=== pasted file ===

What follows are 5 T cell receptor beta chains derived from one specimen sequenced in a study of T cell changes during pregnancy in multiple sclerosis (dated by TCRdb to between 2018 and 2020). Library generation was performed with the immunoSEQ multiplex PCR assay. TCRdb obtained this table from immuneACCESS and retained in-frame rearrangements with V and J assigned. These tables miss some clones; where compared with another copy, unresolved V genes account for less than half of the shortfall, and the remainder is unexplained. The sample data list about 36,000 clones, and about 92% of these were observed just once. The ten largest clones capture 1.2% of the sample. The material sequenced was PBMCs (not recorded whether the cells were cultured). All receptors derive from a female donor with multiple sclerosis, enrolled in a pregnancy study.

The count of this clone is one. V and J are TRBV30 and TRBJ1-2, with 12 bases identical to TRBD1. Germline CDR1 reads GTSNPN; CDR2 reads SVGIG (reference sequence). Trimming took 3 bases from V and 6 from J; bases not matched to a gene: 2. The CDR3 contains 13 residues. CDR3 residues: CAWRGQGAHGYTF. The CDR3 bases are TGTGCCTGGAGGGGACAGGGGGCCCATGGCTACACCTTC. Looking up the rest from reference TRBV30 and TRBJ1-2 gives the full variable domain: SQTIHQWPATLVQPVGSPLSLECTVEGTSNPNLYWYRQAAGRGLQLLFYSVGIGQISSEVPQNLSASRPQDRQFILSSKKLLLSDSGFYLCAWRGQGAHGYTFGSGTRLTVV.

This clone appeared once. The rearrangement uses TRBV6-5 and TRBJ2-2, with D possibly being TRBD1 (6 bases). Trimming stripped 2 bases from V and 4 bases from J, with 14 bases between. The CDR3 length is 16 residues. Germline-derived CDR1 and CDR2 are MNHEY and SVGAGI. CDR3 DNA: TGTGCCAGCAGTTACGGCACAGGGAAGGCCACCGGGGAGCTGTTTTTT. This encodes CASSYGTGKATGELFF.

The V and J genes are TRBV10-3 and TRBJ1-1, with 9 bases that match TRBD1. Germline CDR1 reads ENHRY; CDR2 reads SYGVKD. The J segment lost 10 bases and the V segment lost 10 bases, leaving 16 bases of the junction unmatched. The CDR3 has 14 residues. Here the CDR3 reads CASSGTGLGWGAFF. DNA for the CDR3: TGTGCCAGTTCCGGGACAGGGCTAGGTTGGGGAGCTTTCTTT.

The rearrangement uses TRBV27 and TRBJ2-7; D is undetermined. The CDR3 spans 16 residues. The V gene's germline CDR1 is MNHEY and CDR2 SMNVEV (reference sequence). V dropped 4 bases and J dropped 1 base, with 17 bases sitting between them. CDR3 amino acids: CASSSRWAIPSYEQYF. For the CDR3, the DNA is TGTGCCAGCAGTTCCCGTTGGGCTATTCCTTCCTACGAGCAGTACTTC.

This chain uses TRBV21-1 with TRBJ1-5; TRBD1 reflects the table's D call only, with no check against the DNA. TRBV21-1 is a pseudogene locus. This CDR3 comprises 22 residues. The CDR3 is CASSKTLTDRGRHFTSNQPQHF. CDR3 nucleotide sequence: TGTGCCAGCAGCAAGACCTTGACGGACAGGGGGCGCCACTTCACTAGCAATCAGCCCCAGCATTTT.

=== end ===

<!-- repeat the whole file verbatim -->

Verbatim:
What follows are 5 T cell receptor beta chains derived from one specimen sequenced in a study of T cell changes during pregnancy in multiple sclerosis (dated by TCRdb to between 2018 and 2020). Library generation was performed with the immunoSEQ multiplex PCR assay. TCRdb obtained this table from immuneACCESS and retained in-frame rearrangements with V and J assigned. These tables miss some clones; where compared with another copy, unresolved V genes account for less than half of the shortfall, and the remainder is unexplained. The sample data list about 36,000 clones, and about 92% of these were observed just once. The ten largest clones capture 1.2% of the sample. The material sequenced was PBMCs (not recorded whether the cells were cultured). All receptors derive from a female donor with multiple sclerosis, enrolled in a pregnancy study.

The count of this clone is one. V and J are TRBV30 and TRBJ1-2, with 12 bases identical to TRBD1. Germline CDR1 reads GTSNPN; CDR2 reads SVGIG (reference sequence). Trimming took 3 bases from V and 6 from J; bases not matched to a gene: 2. The CDR3 contains 13 residues. CDR3 residues: CAWRGQGAHGYTF. The CDR3 bases are TGTGCCTGGAGGGGACAGGGGGCCCATGGCTACACCTTC. Looking up the rest from reference TRBV30 and TRBJ1-2 gives the full variable domain: SQTIHQWPATLVQPVGSPLSLECTVEGTSNPNLYWYRQAAGRGLQLLFYSVGIGQISSEVPQNLSASRPQDRQFILSSKKLLLSDSGFYLCAWRGQGAHGYTFGSGTRLTVV.

This clone appeared once. The rearrangement uses TRBV6-5 and TRBJ2-2, with D possibly being TRBD1 (6 bases). Trimming stripped 2 bases from V and 4 bases from J, with 14 bases between. The CDR3 length is 16 residues. Germline-derived CDR1 and CDR2 are MNHEY and SVGAGI. CDR3 DNA: TGTGCCAGCAGTTACGGCACAGGGAAGGCCACCGGGGAGCTGTTTTTT. This encodes CASSYGTGKATGELFF.

The V and J genes are TRBV10-3 and TRBJ1-1, with 9 bases that match TRBD1. Germline CDR1 reads ENHRY; CDR2 reads SYGVKD. The J segment lost 10 bases and the V segment lost 10 bases, leaving 16 bases of the junction unmatched. The CDR3 has 14 residues. Here the CDR3 reads CASSGTGLGWGAFF. DNA for the CDR3: TGTGCCAGTTCCGGGACAGGGCTAGGTTGGGGAGCTTTCTTT.

The rearrangement uses TRBV27 and TRBJ2-7; D is undetermined. The CDR3 spans 16 residues. The V gene's germline CDR1 is MNHEY and CDR2 SMNVEV (reference sequence). V dropped 4 bases and J dropped 1 base, with 17 bases sitting between them. CDR3 amino acids: CASSSRWAIPSYEQYF. For the CDR3, the DNA is TGTGCCAGCAGTTCCCGTTGGGCTATTCCTTCCTACGAGCAGTACTTC.

This chain uses TRBV21-1 with TRBJ1-5; TRBD1 reflects the table's D call only, with no check against the DNA. TRBV21-1 is a pseudogene locus. This CDR3 comprises 22 residues. The CDR3 is CASSKTLTDRGRHFTSNQPQHF. CDR3 nucleotide sequence: TGTGCCAGCAGCAAGACCTTGACGGACAGGGGGCGCCACTTCACTAGCAATCAGCCCCAGCATTTT.